RootsTech 2015

Some people eat, sleep and chew gum, I do genealogy and write...

Sunday, July 15, 2012

Learning from our mistakes

I may have mentioned previously that I made my first submission, to what is now known as the Pedigree Resource File, back in 2000. Little did I know back then that this supposedly innocent submission of a GEDCOM file to FamilySearch would come back to haunt me in a really big way. Back in 2000, the file was submitted under the impression that it was for "backup" purposes. Now, many years later, the Pedigree Resource File has become an integral part of New.FamilySearch.org's database and has now carried over to FamilySearch.org's Family Tree program.

The problem is and was, that the file was inaccurate and incomplete. In short, it was a work in progress. Today, I can go onto FamilySearch Family Tree and see some of my own incomplete and inaccurate work. It does me no good, some of the time, to rail against sloppy research and lack of sources, because when I look at where the file came from, I find out it is my submission.

If I had the chance, would I now go back and keep my work to myself until it was ready for public consumption?  Does this mean we all have to be perfectionists and never let anybody see our files until we are sure they are perfect? (I know a few people who live like that, but I certainly don't). Or does it mean that we should never share anything online because it might be less than perfect? No. As Randy Seavers pointed out in a recent comment to one of my posts:
James, I see nothing wrong with an entry for Mary, born about 1850 if that is the information available to the researcher.

In all likelihood, it came from a census record, and the source of the name and information would be the census record (or whatever record it came from).

I much prefer to estimate a birth year, and/or a birth place, than leave it blank. It's a small piece of the puzzle, and usually the first piece, about the identity of Mary the wife of John Doe. Hopefully, other researchers will know her last name, and her birthplace and parents names, and you and they can go on from there giving Mary an ancestry.

I'm still very much a "conclusion-based" researcher and really want something in the "Birth" field to help me with further research. Of course, it helps if the wife's name was Henrietta or Sylvia rather than Mary!
In an ideal genealogical community, some interested researcher would have contacted me and challenged many of my conclusions. Unfortunately, this never happened. In all the years since 2000 when I posted the information, not one person has ever challenged one of my conclusions or complained about the lack of source citations. Except for a few random emails from peoples searching for family members and asking for additional information, I do not recall even one constructive comment about the bad information. (This is really a sad commentary on the state of genealogy in my huge extended family. Not one person has come back to me and challenged any of my information).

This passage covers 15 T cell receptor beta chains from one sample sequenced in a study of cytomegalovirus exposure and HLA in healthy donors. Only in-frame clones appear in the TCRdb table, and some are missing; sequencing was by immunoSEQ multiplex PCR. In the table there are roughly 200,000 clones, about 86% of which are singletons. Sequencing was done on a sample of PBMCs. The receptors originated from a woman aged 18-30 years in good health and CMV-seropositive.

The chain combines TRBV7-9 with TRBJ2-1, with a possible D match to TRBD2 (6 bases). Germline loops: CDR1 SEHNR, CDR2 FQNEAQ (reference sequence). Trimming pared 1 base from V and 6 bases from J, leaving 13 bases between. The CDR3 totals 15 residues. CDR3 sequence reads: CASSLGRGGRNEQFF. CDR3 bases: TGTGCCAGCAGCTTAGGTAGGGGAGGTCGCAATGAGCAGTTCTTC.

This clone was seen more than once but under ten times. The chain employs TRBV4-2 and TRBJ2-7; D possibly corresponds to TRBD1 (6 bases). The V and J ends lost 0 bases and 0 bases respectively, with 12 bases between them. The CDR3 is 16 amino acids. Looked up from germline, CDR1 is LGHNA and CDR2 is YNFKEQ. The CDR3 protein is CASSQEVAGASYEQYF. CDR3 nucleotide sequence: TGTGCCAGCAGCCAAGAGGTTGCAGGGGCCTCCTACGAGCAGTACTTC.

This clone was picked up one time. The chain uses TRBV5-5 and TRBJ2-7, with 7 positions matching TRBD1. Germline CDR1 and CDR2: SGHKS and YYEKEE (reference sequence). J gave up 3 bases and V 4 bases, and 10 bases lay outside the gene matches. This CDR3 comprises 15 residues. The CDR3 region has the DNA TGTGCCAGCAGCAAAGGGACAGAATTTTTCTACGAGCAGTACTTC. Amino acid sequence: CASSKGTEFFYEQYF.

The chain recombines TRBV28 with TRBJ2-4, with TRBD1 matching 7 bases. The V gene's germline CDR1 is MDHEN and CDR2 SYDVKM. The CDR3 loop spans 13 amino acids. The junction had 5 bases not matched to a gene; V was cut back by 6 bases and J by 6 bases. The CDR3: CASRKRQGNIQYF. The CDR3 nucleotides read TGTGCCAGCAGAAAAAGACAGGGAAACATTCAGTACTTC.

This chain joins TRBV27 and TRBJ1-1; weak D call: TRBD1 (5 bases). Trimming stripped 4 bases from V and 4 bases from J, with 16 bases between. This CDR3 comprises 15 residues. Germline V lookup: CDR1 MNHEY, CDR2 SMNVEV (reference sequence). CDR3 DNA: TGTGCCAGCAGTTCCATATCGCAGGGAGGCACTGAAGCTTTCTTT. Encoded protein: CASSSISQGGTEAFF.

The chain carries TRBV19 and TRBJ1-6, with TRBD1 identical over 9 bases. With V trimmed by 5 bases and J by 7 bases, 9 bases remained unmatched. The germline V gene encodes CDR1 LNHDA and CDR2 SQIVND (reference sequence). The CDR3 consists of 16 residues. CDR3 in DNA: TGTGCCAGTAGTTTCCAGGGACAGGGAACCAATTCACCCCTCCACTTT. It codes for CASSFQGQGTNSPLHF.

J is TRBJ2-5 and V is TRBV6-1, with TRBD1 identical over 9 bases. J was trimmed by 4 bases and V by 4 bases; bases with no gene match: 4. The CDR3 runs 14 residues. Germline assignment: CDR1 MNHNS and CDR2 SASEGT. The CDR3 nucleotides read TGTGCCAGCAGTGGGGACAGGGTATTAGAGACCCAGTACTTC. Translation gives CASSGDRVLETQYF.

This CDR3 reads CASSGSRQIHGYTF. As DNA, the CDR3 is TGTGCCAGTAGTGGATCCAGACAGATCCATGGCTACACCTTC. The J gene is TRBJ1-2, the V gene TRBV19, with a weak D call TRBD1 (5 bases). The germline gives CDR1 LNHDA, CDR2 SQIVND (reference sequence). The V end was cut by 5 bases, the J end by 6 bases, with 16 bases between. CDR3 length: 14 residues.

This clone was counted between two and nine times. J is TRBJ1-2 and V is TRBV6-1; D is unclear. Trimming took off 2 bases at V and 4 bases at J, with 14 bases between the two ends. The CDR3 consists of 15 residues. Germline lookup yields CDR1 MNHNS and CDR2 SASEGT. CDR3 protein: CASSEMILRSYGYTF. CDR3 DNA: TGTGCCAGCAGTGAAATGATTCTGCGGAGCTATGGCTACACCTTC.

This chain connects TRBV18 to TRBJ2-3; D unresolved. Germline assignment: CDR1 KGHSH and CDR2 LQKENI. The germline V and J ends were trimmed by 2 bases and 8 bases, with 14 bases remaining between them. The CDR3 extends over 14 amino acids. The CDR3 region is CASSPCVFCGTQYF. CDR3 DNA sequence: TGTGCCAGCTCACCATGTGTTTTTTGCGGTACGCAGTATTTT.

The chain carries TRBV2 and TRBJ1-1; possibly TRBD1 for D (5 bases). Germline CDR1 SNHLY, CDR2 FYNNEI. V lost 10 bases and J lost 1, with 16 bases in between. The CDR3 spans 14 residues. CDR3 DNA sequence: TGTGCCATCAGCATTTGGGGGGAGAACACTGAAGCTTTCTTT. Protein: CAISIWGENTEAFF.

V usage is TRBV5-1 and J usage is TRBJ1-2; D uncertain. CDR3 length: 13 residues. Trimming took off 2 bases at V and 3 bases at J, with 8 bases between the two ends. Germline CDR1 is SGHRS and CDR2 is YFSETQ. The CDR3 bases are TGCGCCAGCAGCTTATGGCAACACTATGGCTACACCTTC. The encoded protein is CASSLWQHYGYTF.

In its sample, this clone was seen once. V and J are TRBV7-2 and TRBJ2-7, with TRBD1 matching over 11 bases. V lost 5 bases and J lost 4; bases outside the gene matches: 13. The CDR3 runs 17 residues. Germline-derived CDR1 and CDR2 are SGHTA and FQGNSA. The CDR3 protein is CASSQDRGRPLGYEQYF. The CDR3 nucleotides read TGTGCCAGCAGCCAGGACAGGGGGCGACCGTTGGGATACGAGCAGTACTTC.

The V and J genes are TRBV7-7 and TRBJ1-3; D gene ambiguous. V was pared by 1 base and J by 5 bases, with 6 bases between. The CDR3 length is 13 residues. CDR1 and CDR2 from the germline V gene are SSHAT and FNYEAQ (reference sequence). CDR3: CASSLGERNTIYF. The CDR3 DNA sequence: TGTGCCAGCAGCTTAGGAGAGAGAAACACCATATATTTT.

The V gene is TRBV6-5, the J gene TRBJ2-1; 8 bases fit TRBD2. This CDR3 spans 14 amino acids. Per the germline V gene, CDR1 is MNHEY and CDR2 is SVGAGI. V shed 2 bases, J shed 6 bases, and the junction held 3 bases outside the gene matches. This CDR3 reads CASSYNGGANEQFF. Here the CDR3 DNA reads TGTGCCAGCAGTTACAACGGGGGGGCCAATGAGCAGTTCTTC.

But Randy has a point. I could wait forever to publish my files and thereby lose even the possibility of a comment. Sometimes we have to "put it out there" and let the critiques fall where they may. If we are wrong. We are wrong. Correct the information and move on. (The tragedy of online user submitted family trees in the case of my extended family is that the correct information is right there in another tree with the sources and documentation, while many submissions lack even the ability to copy the records properly). As I have said many times before, I don't deal with stupidity or crazy.

All genealogical research is a work in progress. Except for very near relatives, all dates and places and incidents are open to modification based on newly discovered evidence. Repetition does not prove accuracy. Even the most repeated dates and locations may be totally wrong.

Humility is a good trait for genealogists. Many of us, including me, need to learn to accept criticism, not only graciously, but constructively. Learn and grow.

1 comment:

  1. Patience is another good trait for genealogists. You never know when someone will snap up your cousin bait and challenge your assertions. With more people eventually going into FS Family Tree, perhaps your bait will be gobbled, a discussion will be started, and you can find an ancestry for Mary born in 1850.

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